Another popular vector are derived from lentiviruses, a retroviral group of viruses. This includes the human immunodeficiency virus and the herpes simplex virus. Lentiviral vectors emerged in the late 1990s out of efforts to understand and cure AIDS. Such vectors are attractive because they can carry large quantities of genes and work in non-dividing cells. It is difficult, however, to predict where they will integrate into the genome which poses safety issues. For this reason, lentiviral vectors are mostly used in gene therapies that genetically modify cells extracted from patients. Where lentiviral vectors are proving particularly helpful is in the introduction of genes into the genomes of cells that are generally difficult to modify. Lentiviral vectors made from the herpes simplex virus are currently being explored as a means to develop gene therapies for pain and brain diseases.

Gene therapy is now on the cusp of a new horizon as a result of the development of CRISPR-Cas9. One of the advantage of the new technology is that it allows for much more precise genetic changes than before. Towards the end of 2016 a group of Chinese scientists led by the oncologist Lu You at Sichuan University started a safety trial to see if it was possible to treat cancer patients by using CRISPR-Cas to disable a particular gene in their cells that codes for the PD1 protein which often impedes a cell’s immune response to cancer. A few months later, in early 2017, an American team headed by Carl June at the University of Pennsylvania initiated another similar trial.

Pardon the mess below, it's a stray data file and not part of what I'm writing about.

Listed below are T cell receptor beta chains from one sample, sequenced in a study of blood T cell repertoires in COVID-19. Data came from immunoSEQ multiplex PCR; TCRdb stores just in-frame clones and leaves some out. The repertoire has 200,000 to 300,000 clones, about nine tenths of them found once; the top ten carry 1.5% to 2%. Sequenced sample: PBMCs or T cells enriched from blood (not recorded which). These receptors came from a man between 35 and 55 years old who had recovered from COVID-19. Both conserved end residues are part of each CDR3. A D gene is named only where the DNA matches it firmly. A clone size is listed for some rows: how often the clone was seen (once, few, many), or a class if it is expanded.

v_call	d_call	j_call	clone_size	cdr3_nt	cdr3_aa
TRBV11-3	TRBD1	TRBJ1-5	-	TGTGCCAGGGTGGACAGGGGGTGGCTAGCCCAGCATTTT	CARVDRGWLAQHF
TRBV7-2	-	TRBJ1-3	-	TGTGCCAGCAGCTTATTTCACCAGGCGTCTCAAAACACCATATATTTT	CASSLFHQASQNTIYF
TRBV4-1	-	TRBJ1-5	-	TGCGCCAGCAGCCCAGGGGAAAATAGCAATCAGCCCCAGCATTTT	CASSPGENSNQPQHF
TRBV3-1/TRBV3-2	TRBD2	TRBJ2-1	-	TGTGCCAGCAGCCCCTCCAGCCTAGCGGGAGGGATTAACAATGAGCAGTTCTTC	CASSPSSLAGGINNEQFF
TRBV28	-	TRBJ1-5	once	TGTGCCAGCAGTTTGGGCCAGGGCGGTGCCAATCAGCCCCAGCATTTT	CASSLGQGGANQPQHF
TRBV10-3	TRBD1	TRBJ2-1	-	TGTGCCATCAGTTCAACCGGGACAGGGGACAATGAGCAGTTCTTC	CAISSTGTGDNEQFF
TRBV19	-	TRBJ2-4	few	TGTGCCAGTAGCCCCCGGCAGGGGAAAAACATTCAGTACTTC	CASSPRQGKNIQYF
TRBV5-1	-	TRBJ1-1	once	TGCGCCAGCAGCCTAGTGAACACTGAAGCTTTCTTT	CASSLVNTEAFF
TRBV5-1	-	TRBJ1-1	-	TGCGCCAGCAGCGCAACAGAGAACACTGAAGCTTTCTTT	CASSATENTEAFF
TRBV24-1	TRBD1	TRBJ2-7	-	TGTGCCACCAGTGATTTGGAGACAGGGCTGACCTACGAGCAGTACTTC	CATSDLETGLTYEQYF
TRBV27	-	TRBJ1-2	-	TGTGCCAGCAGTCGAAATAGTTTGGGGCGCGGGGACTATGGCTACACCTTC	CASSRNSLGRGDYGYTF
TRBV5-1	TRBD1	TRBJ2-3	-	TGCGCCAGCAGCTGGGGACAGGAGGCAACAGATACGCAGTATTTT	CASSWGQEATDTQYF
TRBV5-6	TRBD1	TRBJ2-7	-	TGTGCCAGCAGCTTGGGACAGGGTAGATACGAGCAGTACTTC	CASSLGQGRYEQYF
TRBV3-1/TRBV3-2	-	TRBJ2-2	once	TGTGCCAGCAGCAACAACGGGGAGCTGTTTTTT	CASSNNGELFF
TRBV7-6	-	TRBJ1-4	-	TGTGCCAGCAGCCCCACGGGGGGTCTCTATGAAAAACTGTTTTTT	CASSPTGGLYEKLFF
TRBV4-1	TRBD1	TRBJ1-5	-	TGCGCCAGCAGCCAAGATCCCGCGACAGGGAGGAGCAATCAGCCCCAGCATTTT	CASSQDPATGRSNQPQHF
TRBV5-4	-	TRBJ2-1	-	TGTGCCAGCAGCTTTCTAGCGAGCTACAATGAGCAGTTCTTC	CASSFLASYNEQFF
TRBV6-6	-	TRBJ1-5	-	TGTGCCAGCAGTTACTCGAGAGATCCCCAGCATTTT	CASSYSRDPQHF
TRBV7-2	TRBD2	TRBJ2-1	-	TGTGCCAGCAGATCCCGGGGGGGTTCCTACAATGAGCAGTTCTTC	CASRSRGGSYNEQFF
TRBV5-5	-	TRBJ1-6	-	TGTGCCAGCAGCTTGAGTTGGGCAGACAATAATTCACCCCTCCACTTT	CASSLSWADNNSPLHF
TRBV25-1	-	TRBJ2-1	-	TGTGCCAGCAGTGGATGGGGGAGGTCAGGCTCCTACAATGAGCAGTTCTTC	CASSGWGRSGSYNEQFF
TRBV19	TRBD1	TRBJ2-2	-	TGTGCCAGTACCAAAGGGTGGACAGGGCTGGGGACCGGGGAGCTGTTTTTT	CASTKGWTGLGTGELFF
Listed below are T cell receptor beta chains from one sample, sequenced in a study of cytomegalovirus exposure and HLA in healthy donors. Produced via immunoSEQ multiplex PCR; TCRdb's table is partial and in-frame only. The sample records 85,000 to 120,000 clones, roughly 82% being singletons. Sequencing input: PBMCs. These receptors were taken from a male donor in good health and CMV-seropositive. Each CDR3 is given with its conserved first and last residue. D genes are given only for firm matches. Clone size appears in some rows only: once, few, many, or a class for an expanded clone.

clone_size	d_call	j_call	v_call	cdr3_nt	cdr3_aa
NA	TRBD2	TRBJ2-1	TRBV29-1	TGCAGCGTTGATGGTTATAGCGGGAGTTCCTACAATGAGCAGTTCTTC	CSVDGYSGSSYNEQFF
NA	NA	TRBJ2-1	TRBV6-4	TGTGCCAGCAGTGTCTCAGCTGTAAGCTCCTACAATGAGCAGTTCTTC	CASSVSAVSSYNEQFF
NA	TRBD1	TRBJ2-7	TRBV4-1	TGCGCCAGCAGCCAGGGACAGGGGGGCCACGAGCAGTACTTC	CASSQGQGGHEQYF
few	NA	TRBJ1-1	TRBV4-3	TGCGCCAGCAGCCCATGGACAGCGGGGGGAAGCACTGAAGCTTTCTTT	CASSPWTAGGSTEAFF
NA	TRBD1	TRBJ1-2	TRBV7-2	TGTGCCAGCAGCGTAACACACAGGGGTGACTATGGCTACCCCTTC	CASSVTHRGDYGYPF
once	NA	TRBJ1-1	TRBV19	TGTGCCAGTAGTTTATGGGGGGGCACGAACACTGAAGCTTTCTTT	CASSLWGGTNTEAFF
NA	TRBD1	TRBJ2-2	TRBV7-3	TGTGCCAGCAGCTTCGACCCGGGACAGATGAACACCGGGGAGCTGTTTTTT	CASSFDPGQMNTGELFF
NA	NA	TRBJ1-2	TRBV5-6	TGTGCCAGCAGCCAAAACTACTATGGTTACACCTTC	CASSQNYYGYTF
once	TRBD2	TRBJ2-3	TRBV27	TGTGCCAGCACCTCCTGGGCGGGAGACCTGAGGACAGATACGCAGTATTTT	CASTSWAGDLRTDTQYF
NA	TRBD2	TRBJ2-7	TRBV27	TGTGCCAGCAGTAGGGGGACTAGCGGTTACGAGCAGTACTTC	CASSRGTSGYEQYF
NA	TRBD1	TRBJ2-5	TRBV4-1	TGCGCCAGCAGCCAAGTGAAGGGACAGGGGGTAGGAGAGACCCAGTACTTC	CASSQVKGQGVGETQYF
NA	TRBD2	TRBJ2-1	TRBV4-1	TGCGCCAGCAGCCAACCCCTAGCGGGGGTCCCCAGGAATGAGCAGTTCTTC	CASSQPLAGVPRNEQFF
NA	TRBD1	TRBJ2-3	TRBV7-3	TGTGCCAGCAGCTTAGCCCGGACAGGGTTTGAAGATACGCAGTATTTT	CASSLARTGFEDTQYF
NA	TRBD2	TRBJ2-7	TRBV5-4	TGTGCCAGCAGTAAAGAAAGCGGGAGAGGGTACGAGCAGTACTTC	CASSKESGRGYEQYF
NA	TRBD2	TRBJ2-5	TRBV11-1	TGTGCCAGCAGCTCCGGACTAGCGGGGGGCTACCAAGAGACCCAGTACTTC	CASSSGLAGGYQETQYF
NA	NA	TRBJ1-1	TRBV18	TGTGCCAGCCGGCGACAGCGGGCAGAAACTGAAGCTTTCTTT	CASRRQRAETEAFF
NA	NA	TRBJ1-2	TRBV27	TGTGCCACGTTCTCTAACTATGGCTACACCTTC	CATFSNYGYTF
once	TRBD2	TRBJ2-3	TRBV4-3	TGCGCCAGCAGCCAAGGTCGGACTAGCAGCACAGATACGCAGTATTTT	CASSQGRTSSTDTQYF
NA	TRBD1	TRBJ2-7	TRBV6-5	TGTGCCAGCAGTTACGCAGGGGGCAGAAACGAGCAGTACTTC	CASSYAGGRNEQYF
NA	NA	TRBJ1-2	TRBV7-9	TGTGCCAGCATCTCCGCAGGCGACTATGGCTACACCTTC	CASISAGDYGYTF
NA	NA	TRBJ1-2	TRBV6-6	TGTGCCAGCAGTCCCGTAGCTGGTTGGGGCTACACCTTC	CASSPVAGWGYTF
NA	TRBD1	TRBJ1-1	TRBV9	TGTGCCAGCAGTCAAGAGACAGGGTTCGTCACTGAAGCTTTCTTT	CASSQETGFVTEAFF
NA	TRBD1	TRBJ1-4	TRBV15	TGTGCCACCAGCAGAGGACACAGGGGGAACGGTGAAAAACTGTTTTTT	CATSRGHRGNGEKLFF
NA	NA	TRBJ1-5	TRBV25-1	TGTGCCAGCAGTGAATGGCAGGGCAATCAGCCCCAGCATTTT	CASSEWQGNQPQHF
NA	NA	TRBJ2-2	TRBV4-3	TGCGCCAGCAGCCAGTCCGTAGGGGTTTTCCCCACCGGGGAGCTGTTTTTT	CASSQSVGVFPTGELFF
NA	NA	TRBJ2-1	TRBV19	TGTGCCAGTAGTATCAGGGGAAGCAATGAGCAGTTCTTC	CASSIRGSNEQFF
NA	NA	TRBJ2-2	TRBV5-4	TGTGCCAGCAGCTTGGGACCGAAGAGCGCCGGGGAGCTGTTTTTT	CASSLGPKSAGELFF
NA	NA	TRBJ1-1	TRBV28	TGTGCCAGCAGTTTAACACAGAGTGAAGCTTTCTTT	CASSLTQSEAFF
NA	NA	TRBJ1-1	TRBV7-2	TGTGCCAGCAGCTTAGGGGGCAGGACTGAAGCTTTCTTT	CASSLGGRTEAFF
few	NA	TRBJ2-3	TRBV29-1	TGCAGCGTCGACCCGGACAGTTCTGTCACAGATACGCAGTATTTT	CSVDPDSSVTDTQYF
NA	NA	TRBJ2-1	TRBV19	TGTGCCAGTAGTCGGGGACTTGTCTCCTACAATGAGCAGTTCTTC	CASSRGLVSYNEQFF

Issues

While gene therapy has made remarkable progress in the last few years, its development still raises significant questions in terms of safety. One of the major differences between gene therapy and conventional small molecule drugs or other biological products, like protein therapeutics, is that once gene therapy is administered it is difficult to stop treatment. It is still too early to know how long the effects of a gene therapy can last. Moreover, too few patients have been given gene therapy for any length of time to know whether it poses any safety risks long term.

Another major stumbling block is the fact that the price of gene therapy has so far been incredibly high. They are currently some of the most expensive treatments on the market. This in part reflects the fact that most gene therapies need to be custom-made to individual patients.

This piece was written by Lara Marks. It draws on the work of Courtney Addison and her chapter ‘Gene therapy: An evolving story’, in Lara V Marks, ed, Engineering Health: How biotechnology changed medicine, (Royal Society of Chemistry, September 2017).

Gene therapy: timeline of key events